An internationally renowned expert on torture says that evidence confirms that a young Palestinian died of injuries he sustained in Israeli custody due to torture.
As Haaretz reported, Jaradat was arrested on the night of 18 February 2013 on suspicion that he had thrown stones and a Molotov cocktail at Israeli occupation forces: “It was a bit after midnight and everyone in the house – he himself, his wife Dalal, his four-year-old daughter Yaara and two-year-old son Mohammed – was sleeping, as was his brother Mohammed, who lives in the same building. The soldiers, ten or 12 of them, burst into the home and behaved with rare courtesy. They asked for identity cards and when Arafat gave them his, they told him to say goodbye to his family and come with them for detention. His small children, Yaara and Mohammed, clung to his legs but the soldiers promised them their father would be home soon.”
He never did come home.
Israel claimed Jaradat died of “natural” causes, but human rights groups and family members said the horrific injuries on his body indicated he had been severely beaten, a finding supported by the autopsy carried out by Dr. Saber al-Aloul, a forensic medicine specialist and director of the Palestinian Medico-Legal Institute, along with two Israeli pathologists.
Al-Aloul’s autopsy report concluded that Jaradat died due to “nervous shock as a result of extreme pain from the intensity of the injuries … which resulted from multiple direct and extensive acts of torture.”
Israeli and Palestinian human rights groups jointly condemned Jaradat’s death and urged an international investigation.
Now, in an 8 April joint statement, the Public Committee Against Torture in Israel (PCATI) and Al-Haq have released the findings of Dr. Sebnem Korur Fincanci, a forensic medicine specialist with three decades of experience.
The human rights groups say:
Dr. Korur Fincanci, relying on the autopsy data and analysis provided by the Israeli forensic authorities and pointing to the various bruises visible in the pictures taken of the corpse by the Palestinian police prior to burial, concludes that the autopsy findings actually “are indicative for blunt trauma with a long and thick object” and are not consistent with resuscitation efforts. The immediate cause of death is lung edema leading to acute respiratory distress syndrome, both of which “are highly consistent with timing of previous injuries that should be within 1-3 days prior to his death.” Dr. Korur Fincanci’s findings dispute Israel’s official expert opinion, which stated the cause of death as “natural.” The Palestinian forensic expert concluded that Mr. Jaradat’s death is attributable to torture.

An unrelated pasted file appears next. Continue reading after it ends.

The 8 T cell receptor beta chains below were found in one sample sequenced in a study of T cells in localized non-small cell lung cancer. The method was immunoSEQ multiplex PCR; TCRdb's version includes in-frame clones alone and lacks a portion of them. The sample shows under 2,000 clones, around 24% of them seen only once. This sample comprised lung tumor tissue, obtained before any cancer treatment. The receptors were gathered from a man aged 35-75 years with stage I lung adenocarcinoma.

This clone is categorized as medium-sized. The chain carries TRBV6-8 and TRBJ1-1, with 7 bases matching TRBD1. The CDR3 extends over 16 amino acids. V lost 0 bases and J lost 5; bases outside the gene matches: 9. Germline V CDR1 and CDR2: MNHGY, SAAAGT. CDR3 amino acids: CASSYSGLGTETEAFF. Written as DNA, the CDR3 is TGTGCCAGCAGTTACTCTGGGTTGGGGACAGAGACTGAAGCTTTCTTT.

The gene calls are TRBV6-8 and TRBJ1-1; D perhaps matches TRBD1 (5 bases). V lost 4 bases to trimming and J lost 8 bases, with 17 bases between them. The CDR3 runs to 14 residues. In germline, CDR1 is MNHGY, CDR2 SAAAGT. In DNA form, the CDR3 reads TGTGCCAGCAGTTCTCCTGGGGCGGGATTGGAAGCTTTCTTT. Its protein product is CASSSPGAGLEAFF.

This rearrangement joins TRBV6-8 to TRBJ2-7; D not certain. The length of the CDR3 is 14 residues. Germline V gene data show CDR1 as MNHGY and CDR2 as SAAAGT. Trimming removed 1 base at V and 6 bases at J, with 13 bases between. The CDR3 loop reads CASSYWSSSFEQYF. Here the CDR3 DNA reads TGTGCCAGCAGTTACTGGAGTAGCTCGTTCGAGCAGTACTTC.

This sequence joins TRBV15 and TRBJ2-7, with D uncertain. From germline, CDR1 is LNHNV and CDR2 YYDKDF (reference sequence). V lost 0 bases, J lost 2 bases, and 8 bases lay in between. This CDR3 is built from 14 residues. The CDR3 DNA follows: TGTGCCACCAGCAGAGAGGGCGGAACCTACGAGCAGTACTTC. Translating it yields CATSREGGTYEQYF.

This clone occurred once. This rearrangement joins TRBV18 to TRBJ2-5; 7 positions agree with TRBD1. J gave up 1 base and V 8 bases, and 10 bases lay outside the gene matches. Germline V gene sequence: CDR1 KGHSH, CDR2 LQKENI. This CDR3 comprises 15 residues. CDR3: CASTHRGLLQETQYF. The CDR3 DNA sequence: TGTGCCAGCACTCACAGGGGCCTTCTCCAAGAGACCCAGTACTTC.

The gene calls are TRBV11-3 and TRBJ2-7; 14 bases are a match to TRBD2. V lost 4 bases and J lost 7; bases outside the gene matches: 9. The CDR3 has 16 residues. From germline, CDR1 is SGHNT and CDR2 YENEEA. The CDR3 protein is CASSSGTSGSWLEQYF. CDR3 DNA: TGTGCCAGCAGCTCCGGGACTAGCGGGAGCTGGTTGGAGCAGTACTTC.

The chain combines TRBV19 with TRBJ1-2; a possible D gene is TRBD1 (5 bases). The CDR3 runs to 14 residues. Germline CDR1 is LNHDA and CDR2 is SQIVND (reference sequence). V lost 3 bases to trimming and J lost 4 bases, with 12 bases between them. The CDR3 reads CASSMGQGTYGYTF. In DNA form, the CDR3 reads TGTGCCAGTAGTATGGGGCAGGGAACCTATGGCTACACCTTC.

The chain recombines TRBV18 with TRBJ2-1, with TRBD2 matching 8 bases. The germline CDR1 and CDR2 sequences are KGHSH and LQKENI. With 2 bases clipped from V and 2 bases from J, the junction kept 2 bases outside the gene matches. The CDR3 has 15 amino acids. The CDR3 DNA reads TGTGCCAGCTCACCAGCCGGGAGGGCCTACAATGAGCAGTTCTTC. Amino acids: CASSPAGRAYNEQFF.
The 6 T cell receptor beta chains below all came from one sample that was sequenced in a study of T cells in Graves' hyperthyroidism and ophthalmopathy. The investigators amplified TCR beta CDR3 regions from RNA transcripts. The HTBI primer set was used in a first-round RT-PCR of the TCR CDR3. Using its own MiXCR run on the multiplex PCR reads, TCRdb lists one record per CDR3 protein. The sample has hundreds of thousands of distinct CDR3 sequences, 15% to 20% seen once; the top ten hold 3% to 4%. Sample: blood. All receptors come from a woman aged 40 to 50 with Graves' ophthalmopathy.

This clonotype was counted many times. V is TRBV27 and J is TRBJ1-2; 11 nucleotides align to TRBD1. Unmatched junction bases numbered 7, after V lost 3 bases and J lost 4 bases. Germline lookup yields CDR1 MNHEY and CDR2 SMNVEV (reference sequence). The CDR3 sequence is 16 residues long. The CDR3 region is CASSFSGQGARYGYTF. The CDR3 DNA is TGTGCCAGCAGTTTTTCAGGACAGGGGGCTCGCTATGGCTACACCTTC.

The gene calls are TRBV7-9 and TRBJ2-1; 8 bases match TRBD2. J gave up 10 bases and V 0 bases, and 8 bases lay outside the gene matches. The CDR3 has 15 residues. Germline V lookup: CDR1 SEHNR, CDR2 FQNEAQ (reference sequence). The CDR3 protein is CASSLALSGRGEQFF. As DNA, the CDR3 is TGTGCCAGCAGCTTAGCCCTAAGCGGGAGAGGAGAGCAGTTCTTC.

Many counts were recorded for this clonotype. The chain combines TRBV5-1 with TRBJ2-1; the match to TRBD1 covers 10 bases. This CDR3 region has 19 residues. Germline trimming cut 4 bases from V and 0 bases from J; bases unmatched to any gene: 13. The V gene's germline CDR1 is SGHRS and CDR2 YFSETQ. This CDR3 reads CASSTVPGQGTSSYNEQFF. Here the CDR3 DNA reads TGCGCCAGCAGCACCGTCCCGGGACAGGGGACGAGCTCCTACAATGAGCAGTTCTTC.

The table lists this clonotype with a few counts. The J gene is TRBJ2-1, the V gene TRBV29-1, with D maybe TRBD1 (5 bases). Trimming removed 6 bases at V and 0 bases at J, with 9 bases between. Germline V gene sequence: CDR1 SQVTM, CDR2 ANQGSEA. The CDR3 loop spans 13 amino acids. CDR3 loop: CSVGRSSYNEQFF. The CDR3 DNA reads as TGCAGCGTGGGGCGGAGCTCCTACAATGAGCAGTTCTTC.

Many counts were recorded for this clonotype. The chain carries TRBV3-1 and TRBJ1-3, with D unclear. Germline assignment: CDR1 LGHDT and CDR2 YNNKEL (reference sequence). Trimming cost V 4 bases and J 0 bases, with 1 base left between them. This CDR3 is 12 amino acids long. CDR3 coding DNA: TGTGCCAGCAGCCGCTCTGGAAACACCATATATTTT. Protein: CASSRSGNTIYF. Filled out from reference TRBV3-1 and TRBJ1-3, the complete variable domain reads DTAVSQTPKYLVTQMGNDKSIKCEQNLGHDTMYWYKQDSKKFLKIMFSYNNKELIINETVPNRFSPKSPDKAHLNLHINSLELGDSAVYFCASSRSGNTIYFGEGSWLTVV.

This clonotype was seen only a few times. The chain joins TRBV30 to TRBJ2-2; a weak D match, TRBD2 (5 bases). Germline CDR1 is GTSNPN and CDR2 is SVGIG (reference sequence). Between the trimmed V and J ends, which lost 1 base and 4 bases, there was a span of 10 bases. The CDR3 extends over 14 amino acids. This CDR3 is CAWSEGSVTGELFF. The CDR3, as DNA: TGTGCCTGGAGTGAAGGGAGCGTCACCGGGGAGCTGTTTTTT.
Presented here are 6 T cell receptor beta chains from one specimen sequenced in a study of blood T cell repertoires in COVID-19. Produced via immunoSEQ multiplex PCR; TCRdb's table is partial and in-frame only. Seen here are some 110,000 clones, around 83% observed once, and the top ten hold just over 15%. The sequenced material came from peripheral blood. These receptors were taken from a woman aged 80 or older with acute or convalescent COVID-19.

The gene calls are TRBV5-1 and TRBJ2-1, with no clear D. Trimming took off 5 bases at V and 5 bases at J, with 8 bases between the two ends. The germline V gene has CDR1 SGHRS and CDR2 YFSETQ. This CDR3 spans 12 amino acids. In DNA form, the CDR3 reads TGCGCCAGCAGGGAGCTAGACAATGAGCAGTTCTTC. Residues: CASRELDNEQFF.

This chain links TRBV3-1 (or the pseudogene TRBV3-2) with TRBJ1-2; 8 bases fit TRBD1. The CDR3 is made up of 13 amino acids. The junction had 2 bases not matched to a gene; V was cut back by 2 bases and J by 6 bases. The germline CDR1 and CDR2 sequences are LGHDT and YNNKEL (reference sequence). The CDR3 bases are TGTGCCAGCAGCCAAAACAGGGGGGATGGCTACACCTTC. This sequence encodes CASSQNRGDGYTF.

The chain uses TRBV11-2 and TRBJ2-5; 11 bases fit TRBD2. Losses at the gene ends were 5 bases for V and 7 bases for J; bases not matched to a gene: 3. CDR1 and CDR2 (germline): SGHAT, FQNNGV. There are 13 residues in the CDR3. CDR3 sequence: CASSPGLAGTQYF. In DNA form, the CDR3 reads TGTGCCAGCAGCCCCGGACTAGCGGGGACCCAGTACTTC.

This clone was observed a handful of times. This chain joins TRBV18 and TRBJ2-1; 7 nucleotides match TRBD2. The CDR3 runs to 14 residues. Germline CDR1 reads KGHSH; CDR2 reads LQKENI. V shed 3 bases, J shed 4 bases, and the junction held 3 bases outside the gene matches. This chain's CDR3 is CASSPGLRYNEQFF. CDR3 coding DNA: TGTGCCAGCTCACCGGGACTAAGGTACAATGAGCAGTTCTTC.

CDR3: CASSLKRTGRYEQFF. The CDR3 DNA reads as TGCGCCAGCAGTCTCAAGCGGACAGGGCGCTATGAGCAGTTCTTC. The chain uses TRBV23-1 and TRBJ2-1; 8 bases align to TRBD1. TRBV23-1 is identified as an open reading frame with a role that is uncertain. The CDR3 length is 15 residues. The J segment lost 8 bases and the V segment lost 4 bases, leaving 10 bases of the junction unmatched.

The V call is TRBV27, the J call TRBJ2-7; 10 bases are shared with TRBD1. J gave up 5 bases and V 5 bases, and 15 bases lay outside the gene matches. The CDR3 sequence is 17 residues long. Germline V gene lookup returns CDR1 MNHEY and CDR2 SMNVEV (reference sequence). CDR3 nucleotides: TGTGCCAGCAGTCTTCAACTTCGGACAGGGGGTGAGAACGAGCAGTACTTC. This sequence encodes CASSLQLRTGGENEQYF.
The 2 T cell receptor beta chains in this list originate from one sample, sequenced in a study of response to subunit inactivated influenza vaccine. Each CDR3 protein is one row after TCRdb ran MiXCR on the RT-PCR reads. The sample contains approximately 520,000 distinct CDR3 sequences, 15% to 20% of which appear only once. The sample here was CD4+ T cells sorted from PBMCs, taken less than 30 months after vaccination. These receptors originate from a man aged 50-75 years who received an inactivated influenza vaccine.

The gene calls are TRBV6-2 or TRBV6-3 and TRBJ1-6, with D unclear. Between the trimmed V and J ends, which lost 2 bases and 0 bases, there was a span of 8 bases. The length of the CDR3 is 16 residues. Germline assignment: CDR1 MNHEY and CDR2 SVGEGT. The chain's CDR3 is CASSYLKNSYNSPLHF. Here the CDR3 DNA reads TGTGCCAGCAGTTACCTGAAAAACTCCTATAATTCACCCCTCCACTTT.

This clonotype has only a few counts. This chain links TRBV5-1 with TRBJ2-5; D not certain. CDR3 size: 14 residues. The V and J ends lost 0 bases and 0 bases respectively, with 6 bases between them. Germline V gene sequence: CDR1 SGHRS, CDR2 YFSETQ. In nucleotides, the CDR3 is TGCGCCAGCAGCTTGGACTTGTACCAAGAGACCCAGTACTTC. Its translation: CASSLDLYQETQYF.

Korur Fincanci contributed to the drafting of the “Manual on the Effective Investigation and Documentation of Torture and Other Cruel, Inhuman or Degrading Treatment or Punishment” – generally known as the Istanbul Protocol – which, the statement notes, “is an official and internationally authoritative United Nations document.”
She has been called on in numerous cases such as the exhumation of mass graves in Bosnia, as well as to investigate alleged cases of torture in Bahrain. Korur Fincanci has also been at the forefront of training others in forensic medicine.
Korur Fincanci was in Israel to give expert testimony in court hearings on Jaradat’s killing that are being held in secret due to officially imposed censorship banning the media from reporting on them.
Megiddo Prison: model for America?
As I note in my book The Battle for Justice in Palestine, Megiddo Prison is also where Israel takes delegations of US law enforcement officials to showcase its supposed “security” expertise.
In October 2012, for instance, the American Jewish Committee’s Project Interchange took senior police officials from the New York, Los Angeles and Houston police departments on a junket which included visits to various Israeli occupation installations and forces including specifically Megiddo Prison.
Commander Richard Webb of the Los Angeles Police Department, one of the participants, claimed: “My experiences in meeting with the various [Israeli] experts and leaders confirm they not only are experts, they are pragmatic and collaborative. Equally as important they do their duties while vigilantly protecting human rights. I will take many lessons I learned back to Los Angeles.”